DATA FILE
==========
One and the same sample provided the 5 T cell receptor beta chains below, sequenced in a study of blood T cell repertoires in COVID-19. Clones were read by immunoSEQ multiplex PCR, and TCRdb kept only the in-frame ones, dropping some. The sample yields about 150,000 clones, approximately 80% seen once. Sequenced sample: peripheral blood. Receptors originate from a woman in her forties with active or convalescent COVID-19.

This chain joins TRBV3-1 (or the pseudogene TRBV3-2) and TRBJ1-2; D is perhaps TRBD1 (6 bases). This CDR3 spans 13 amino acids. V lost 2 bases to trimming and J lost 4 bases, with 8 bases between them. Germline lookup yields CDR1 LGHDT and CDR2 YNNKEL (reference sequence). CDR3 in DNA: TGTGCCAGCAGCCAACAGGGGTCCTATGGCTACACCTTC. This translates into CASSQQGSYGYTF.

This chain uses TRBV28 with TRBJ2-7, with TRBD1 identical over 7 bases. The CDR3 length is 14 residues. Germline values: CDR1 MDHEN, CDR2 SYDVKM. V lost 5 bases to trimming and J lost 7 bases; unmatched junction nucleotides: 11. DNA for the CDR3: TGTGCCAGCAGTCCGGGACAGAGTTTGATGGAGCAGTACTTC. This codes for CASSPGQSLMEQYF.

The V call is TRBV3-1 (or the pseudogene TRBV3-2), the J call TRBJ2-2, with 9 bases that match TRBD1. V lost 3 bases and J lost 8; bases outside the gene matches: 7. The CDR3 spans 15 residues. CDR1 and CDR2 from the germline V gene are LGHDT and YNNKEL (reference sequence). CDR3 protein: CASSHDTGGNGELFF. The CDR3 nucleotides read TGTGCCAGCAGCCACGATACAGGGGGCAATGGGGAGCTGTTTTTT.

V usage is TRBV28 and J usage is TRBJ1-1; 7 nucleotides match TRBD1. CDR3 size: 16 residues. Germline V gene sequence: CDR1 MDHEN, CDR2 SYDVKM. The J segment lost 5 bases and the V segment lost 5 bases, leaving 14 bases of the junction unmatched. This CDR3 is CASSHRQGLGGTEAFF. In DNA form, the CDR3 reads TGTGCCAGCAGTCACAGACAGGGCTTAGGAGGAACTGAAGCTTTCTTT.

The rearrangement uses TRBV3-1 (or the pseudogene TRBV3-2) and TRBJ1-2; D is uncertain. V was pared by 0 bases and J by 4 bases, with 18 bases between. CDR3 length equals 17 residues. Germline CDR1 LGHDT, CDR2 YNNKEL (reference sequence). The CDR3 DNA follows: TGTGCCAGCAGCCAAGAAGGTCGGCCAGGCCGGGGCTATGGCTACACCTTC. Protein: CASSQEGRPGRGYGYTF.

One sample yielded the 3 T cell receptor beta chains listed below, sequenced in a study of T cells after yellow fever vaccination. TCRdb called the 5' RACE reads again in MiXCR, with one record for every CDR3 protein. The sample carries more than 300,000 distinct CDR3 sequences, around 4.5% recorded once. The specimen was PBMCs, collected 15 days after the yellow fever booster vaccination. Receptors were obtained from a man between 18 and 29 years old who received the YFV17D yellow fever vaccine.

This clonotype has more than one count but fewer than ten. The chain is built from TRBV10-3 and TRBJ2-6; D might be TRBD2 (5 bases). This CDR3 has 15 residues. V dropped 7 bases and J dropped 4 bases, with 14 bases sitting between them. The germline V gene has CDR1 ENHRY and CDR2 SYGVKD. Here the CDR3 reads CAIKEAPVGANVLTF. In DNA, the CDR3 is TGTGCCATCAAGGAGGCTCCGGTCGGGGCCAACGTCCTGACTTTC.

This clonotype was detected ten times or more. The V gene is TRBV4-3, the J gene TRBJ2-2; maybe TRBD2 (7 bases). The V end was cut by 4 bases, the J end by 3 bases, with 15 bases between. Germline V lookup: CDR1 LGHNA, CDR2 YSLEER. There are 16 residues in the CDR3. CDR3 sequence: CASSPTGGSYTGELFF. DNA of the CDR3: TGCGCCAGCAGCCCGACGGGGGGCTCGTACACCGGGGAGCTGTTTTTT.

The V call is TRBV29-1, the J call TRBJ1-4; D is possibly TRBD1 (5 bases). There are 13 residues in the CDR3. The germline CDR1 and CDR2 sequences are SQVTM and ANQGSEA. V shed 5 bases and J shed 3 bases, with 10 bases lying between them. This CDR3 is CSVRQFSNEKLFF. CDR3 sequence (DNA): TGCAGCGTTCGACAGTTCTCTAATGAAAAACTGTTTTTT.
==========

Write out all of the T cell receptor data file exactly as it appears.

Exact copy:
One and the same sample provided the 5 T cell receptor beta chains below, sequenced in a study of blood T cell repertoires in COVID-19. Clones were read by immunoSEQ multiplex PCR, and TCRdb kept only the in-frame ones, dropping some. The sample yields about 150,000 clones, approximately 80% seen once. Sequenced sample: peripheral blood. Receptors originate from a woman in her forties with active or convalescent COVID-19.

This chain joins TRBV3-1 (or the pseudogene TRBV3-2) and TRBJ1-2; D is perhaps TRBD1 (6 bases). This CDR3 spans 13 amino acids. V lost 2 bases to trimming and J lost 4 bases, with 8 bases between them. Germline lookup yields CDR1 LGHDT and CDR2 YNNKEL (reference sequence). CDR3 in DNA: TGTGCCAGCAGCCAACAGGGGTCCTATGGCTACACCTTC. This translates into CASSQQGSYGYTF.

This chain uses TRBV28 with TRBJ2-7, with TRBD1 identical over 7 bases. The CDR3 length is 14 residues. Germline values: CDR1 MDHEN, CDR2 SYDVKM. V lost 5 bases to trimming and J lost 7 bases; unmatched junction nucleotides: 11. DNA for the CDR3: TGTGCCAGCAGTCCGGGACAGAGTTTGATGGAGCAGTACTTC. This codes for CASSPGQSLMEQYF.

The V call is TRBV3-1 (or the pseudogene TRBV3-2), the J call TRBJ2-2, with 9 bases that match TRBD1. V lost 3 bases and J lost 8; bases outside the gene matches: 7. The CDR3 spans 15 residues. CDR1 and CDR2 from the germline V gene are LGHDT and YNNKEL (reference sequence). CDR3 protein: CASSHDTGGNGELFF. The CDR3 nucleotides read TGTGCCAGCAGCCACGATACAGGGGGCAATGGGGAGCTGTTTTTT.

V usage is TRBV28 and J usage is TRBJ1-1; 7 nucleotides match TRBD1. CDR3 size: 16 residues. Germline V gene sequence: CDR1 MDHEN, CDR2 SYDVKM. The J segment lost 5 bases and the V segment lost 5 bases, leaving 14 bases of the junction unmatched. This CDR3 is CASSHRQGLGGTEAFF. In DNA form, the CDR3 reads TGTGCCAGCAGTCACAGACAGGGCTTAGGAGGAACTGAAGCTTTCTTT.

The rearrangement uses TRBV3-1 (or the pseudogene TRBV3-2) and TRBJ1-2; D is uncertain. V was pared by 0 bases and J by 4 bases, with 18 bases between. CDR3 length equals 17 residues. Germline CDR1 LGHDT, CDR2 YNNKEL (reference sequence). The CDR3 DNA follows: TGTGCCAGCAGCCAAGAAGGTCGGCCAGGCCGGGGCTATGGCTACACCTTC. Protein: CASSQEGRPGRGYGYTF.

One sample yielded the 3 T cell receptor beta chains listed below, sequenced in a study of T cells after yellow fever vaccination. TCRdb called the 5' RACE reads again in MiXCR, with one record for every CDR3 protein. The sample carries more than 300,000 distinct CDR3 sequences, around 4.5% recorded once. The specimen was PBMCs, collected 15 days after the yellow fever booster vaccination. Receptors were obtained from a man between 18 and 29 years old who received the YFV17D yellow fever vaccine.

This clonotype has more than one count but fewer than ten. The chain is built from TRBV10-3 and TRBJ2-6; D might be TRBD2 (5 bases). This CDR3 has 15 residues. V dropped 7 bases and J dropped 4 bases, with 14 bases sitting between them. The germline V gene has CDR1 ENHRY and CDR2 SYGVKD. Here the CDR3 reads CAIKEAPVGANVLTF. In DNA, the CDR3 is TGTGCCATCAAGGAGGCTCCGGTCGGGGCCAACGTCCTGACTTTC.

This clonotype was detected ten times or more. The V gene is TRBV4-3, the J gene TRBJ2-2; maybe TRBD2 (7 bases). The V end was cut by 4 bases, the J end by 3 bases, with 15 bases between. Germline V lookup: CDR1 LGHNA, CDR2 YSLEER. There are 16 residues in the CDR3. CDR3 sequence: CASSPTGGSYTGELFF. DNA of the CDR3: TGCGCCAGCAGCCCGACGGGGGGCTCGTACACCGGGGAGCTGTTTTTT.

The V call is TRBV29-1, the J call TRBJ1-4; D is possibly TRBD1 (5 bases). There are 13 residues in the CDR3. The germline CDR1 and CDR2 sequences are SQVTM and ANQGSEA. V shed 5 bases and J shed 3 bases, with 10 bases lying between them. This CDR3 is CSVRQFSNEKLFF. CDR3 sequence (DNA): TGCAGCGTTCGACAGTTCTCTAATGAAAAACTGTTTTTT.